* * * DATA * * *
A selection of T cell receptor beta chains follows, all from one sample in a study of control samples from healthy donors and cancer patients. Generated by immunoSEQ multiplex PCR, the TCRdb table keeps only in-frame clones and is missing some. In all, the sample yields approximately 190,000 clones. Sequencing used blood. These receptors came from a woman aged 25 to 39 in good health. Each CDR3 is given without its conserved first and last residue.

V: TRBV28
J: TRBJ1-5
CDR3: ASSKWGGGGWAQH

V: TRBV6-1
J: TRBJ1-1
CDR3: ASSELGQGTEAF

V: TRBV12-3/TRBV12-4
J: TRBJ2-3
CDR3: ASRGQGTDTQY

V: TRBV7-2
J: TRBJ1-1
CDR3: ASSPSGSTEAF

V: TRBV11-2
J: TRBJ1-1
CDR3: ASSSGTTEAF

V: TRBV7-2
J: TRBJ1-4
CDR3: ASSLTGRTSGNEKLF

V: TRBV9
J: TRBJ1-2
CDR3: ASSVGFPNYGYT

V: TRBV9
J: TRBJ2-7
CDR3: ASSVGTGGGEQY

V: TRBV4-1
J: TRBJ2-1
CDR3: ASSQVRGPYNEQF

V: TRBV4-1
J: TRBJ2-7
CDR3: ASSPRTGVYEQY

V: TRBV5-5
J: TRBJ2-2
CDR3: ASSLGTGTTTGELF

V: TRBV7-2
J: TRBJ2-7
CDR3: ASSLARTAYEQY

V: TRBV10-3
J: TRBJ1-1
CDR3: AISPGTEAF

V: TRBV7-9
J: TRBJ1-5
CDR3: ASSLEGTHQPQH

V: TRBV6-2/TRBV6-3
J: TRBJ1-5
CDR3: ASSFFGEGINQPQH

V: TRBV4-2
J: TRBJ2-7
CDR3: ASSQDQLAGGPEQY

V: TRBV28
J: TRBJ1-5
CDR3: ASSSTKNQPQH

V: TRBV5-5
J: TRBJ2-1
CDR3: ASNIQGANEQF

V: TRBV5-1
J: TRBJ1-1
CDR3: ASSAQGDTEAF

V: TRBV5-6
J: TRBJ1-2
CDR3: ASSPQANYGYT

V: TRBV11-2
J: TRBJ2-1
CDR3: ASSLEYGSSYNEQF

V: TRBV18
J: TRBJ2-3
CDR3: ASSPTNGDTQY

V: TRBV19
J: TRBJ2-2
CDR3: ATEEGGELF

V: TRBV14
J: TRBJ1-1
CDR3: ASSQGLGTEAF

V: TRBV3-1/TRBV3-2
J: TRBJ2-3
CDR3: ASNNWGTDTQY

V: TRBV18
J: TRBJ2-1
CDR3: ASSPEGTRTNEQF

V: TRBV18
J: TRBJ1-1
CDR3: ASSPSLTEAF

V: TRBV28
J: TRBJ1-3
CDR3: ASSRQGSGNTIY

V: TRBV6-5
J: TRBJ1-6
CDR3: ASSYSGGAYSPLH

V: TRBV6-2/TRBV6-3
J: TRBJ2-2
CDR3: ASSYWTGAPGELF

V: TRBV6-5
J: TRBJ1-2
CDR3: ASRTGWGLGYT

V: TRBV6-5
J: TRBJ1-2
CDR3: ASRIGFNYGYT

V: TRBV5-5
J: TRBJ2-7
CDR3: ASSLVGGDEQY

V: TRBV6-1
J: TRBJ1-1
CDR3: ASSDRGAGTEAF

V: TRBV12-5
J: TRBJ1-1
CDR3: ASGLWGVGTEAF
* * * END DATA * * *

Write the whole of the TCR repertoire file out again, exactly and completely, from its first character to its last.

A selection of T cell receptor beta chains follows, all from one sample in a study of control samples from healthy donors and cancer patients. Generated by immunoSEQ multiplex PCR, the TCRdb table keeps only in-frame clones and is missing some. In all, the sample yields approximately 190,000 clones. Sequencing used blood. These receptors came from a woman aged 25 to 39 in good health. Each CDR3 is given without its conserved first and last residue.

V: TRBV28
J: TRBJ1-5
CDR3: ASSKWGGGGWAQH

V: TRBV6-1
J: TRBJ1-1
CDR3: ASSELGQGTEAF

V: TRBV12-3/TRBV12-4
J: TRBJ2-3
CDR3: ASRGQGTDTQY

V: TRBV7-2
J: TRBJ1-1
CDR3: ASSPSGSTEAF

V: TRBV11-2
J: TRBJ1-1
CDR3: ASSSGTTEAF

V: TRBV7-2
J: TRBJ1-4
CDR3: ASSLTGRTSGNEKLF

V: TRBV9
J: TRBJ1-2
CDR3: ASSVGFPNYGYT

V: TRBV9
J: TRBJ2-7
CDR3: ASSVGTGGGEQY

V: TRBV4-1
J: TRBJ2-1
CDR3: ASSQVRGPYNEQF

V: TRBV4-1
J: TRBJ2-7
CDR3: ASSPRTGVYEQY

V: TRBV5-5
J: TRBJ2-2
CDR3: ASSLGTGTTTGELF

V: TRBV7-2
J: TRBJ2-7
CDR3: ASSLARTAYEQY

V: TRBV10-3
J: TRBJ1-1
CDR3: AISPGTEAF

V: TRBV7-9
J: TRBJ1-5
CDR3: ASSLEGTHQPQH

V: TRBV6-2/TRBV6-3
J: TRBJ1-5
CDR3: ASSFFGEGINQPQH

V: TRBV4-2
J: TRBJ2-7
CDR3: ASSQDQLAGGPEQY

V: TRBV28
J: TRBJ1-5
CDR3: ASSSTKNQPQH

V: TRBV5-5
J: TRBJ2-1
CDR3: ASNIQGANEQF

V: TRBV5-1
J: TRBJ1-1
CDR3: ASSAQGDTEAF

V: TRBV5-6
J: TRBJ1-2
CDR3: ASSPQANYGYT

V: TRBV11-2
J: TRBJ2-1
CDR3: ASSLEYGSSYNEQF

V: TRBV18
J: TRBJ2-3
CDR3: ASSPTNGDTQY

V: TRBV19
J: TRBJ2-2
CDR3: ATEEGGELF

V: TRBV14
J: TRBJ1-1
CDR3: ASSQGLGTEAF

V: TRBV3-1/TRBV3-2
J: TRBJ2-3
CDR3: ASNNWGTDTQY

V: TRBV18
J: TRBJ2-1
CDR3: ASSPEGTRTNEQF

V: TRBV18
J: TRBJ1-1
CDR3: ASSPSLTEAF

V: TRBV28
J: TRBJ1-3
CDR3: ASSRQGSGNTIY

V: TRBV6-5
J: TRBJ1-6
CDR3: ASSYSGGAYSPLH

V: TRBV6-2/TRBV6-3
J: TRBJ2-2
CDR3: ASSYWTGAPGELF

V: TRBV6-5
J: TRBJ1-2
CDR3: ASRTGWGLGYT

V: TRBV6-5
J: TRBJ1-2
CDR3: ASRIGFNYGYT

V: TRBV5-5
J: TRBJ2-7
CDR3: ASSLVGGDEQY

V: TRBV6-1
J: TRBJ1-1
CDR3: ASSDRGAGTEAF

V: TRBV12-5
J: TRBJ1-1
CDR3: ASGLWGVGTEAF